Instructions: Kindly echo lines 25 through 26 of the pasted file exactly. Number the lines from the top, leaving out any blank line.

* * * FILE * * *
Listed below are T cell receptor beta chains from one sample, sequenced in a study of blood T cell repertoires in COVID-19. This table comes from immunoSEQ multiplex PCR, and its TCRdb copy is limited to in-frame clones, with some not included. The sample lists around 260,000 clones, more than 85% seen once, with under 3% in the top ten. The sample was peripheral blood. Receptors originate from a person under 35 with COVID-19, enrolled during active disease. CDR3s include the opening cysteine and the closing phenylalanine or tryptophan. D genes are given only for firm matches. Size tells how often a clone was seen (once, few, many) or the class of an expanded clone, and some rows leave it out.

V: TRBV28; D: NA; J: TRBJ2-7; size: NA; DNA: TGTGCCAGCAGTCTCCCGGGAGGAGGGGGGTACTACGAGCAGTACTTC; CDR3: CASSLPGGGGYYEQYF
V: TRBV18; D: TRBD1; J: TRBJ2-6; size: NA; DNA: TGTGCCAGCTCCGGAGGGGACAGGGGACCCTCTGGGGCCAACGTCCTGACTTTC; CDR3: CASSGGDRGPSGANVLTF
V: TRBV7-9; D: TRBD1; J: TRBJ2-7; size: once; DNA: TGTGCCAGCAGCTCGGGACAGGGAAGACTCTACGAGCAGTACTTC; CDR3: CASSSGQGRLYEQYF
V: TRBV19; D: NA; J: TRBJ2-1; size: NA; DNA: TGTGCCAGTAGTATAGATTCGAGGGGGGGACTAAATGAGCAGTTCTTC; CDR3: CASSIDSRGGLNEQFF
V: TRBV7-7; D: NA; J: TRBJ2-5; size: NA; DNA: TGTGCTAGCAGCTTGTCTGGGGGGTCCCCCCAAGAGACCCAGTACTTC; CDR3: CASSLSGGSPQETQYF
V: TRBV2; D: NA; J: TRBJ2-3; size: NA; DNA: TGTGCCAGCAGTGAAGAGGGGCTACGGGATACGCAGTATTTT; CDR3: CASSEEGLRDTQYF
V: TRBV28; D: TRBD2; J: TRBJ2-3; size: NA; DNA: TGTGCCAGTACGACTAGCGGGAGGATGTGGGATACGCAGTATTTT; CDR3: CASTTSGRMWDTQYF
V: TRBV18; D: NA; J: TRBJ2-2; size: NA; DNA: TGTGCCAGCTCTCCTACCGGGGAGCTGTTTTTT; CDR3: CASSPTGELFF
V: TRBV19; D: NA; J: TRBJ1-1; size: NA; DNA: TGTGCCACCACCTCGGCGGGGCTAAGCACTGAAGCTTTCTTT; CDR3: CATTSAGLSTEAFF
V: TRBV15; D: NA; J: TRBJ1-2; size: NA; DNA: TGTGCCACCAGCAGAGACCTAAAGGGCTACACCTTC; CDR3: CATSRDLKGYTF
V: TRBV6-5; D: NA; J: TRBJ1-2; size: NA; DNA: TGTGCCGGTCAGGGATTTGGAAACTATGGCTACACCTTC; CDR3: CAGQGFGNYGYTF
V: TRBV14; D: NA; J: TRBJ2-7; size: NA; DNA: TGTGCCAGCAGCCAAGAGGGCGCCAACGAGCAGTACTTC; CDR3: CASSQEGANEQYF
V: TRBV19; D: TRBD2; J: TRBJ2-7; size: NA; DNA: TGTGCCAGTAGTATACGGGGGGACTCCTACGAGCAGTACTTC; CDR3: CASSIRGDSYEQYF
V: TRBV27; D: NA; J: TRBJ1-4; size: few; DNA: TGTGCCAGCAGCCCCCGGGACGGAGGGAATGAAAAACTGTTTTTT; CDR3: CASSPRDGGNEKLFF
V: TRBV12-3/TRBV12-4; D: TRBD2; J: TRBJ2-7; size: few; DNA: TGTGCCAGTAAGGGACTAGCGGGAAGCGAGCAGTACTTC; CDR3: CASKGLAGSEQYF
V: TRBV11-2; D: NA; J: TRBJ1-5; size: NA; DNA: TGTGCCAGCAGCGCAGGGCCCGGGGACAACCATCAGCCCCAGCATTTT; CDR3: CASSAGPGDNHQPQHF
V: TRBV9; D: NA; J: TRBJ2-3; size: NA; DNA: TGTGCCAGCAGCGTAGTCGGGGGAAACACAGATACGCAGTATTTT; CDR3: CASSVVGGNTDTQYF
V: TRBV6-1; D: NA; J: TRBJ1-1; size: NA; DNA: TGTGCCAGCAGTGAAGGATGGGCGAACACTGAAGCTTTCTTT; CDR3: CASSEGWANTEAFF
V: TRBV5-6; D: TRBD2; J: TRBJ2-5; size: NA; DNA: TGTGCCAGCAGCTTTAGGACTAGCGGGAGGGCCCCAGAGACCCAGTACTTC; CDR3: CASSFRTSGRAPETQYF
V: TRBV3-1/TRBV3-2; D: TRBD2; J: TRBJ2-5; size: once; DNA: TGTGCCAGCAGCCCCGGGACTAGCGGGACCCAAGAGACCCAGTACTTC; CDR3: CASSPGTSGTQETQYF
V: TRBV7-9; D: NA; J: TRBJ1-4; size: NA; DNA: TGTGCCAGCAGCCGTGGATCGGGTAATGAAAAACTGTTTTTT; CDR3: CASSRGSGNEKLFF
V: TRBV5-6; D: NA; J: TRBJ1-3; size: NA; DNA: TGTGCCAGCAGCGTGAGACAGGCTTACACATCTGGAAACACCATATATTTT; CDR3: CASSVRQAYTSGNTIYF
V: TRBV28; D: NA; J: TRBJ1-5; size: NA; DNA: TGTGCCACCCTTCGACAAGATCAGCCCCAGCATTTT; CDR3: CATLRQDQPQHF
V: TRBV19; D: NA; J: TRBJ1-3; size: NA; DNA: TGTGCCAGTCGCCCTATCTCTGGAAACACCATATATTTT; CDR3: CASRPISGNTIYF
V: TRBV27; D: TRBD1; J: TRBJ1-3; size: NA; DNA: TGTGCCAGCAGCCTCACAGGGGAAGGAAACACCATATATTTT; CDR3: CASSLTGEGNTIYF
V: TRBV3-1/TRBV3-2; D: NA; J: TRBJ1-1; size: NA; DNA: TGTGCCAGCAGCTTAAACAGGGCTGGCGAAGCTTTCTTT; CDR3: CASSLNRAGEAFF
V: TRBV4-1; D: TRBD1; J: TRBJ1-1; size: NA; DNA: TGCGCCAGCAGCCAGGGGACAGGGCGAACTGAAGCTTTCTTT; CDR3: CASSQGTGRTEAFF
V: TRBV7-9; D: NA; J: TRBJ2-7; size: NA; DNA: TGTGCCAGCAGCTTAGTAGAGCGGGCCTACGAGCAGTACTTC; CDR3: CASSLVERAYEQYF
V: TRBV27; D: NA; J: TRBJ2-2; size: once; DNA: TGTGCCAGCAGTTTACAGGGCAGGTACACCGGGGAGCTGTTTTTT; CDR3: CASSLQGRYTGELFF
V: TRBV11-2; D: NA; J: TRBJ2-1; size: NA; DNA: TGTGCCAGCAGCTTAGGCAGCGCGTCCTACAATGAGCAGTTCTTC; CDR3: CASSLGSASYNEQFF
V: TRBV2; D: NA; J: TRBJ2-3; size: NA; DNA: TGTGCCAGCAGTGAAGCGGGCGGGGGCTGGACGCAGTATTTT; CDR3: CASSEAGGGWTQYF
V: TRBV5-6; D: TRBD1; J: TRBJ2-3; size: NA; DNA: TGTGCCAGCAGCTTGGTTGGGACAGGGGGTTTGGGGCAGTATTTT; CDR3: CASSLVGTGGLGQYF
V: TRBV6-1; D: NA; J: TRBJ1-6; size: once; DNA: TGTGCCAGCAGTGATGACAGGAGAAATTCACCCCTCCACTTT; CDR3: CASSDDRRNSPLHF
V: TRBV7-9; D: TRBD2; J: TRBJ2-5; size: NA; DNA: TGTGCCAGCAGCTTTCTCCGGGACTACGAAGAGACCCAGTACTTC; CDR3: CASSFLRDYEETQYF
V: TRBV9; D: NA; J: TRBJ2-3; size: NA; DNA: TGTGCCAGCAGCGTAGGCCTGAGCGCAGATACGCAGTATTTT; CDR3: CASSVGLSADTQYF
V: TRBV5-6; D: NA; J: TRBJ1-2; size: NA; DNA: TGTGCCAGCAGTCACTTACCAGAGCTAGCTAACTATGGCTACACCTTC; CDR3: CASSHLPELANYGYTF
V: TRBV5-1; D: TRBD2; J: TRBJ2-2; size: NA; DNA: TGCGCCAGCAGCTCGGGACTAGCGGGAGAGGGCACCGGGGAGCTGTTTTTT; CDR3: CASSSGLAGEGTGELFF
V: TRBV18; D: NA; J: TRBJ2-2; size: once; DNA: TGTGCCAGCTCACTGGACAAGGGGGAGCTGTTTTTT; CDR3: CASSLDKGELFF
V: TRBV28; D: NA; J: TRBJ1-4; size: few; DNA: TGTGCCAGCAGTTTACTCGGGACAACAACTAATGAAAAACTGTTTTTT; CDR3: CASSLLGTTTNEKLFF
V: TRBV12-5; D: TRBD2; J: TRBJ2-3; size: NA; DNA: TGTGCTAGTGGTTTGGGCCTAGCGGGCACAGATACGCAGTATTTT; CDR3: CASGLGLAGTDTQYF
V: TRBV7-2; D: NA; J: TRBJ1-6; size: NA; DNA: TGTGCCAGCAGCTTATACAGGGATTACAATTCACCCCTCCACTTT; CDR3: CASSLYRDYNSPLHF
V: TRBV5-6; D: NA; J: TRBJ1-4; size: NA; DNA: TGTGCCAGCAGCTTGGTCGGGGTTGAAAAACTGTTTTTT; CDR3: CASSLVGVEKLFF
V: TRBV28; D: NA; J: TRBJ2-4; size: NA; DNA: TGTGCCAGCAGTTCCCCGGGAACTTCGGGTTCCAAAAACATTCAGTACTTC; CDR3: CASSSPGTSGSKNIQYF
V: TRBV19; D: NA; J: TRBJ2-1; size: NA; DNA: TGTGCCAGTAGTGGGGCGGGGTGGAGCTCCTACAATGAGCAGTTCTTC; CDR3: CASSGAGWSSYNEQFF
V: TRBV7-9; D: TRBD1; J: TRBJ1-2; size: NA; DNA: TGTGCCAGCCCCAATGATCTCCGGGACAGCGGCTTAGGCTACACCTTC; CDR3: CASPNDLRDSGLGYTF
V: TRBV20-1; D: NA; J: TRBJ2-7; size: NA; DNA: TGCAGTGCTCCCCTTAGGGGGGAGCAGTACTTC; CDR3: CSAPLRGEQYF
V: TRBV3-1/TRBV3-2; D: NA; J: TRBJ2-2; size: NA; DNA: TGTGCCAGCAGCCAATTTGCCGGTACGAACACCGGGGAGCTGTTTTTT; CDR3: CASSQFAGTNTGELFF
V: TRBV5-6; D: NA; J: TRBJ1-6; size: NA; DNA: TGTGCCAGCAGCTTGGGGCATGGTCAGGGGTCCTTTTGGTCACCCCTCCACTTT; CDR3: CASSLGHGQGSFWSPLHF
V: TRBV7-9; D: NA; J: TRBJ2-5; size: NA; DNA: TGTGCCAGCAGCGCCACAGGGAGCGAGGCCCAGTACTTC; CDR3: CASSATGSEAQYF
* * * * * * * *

V: TRBV19; D: NA; J: TRBJ1-3; size: NA; DNA: TGTGCCAGTCGCCCTATCTCTGGAAACACCATATATTTT; CDR3: CASRPISGNTIYF
V: TRBV27; D: TRBD1; J: TRBJ1-3; size: NA; DNA: TGTGCCAGCAGCCTCACAGGGGAAGGAAACACCATATATTTT; CDR3: CASSLTGEGNTIYF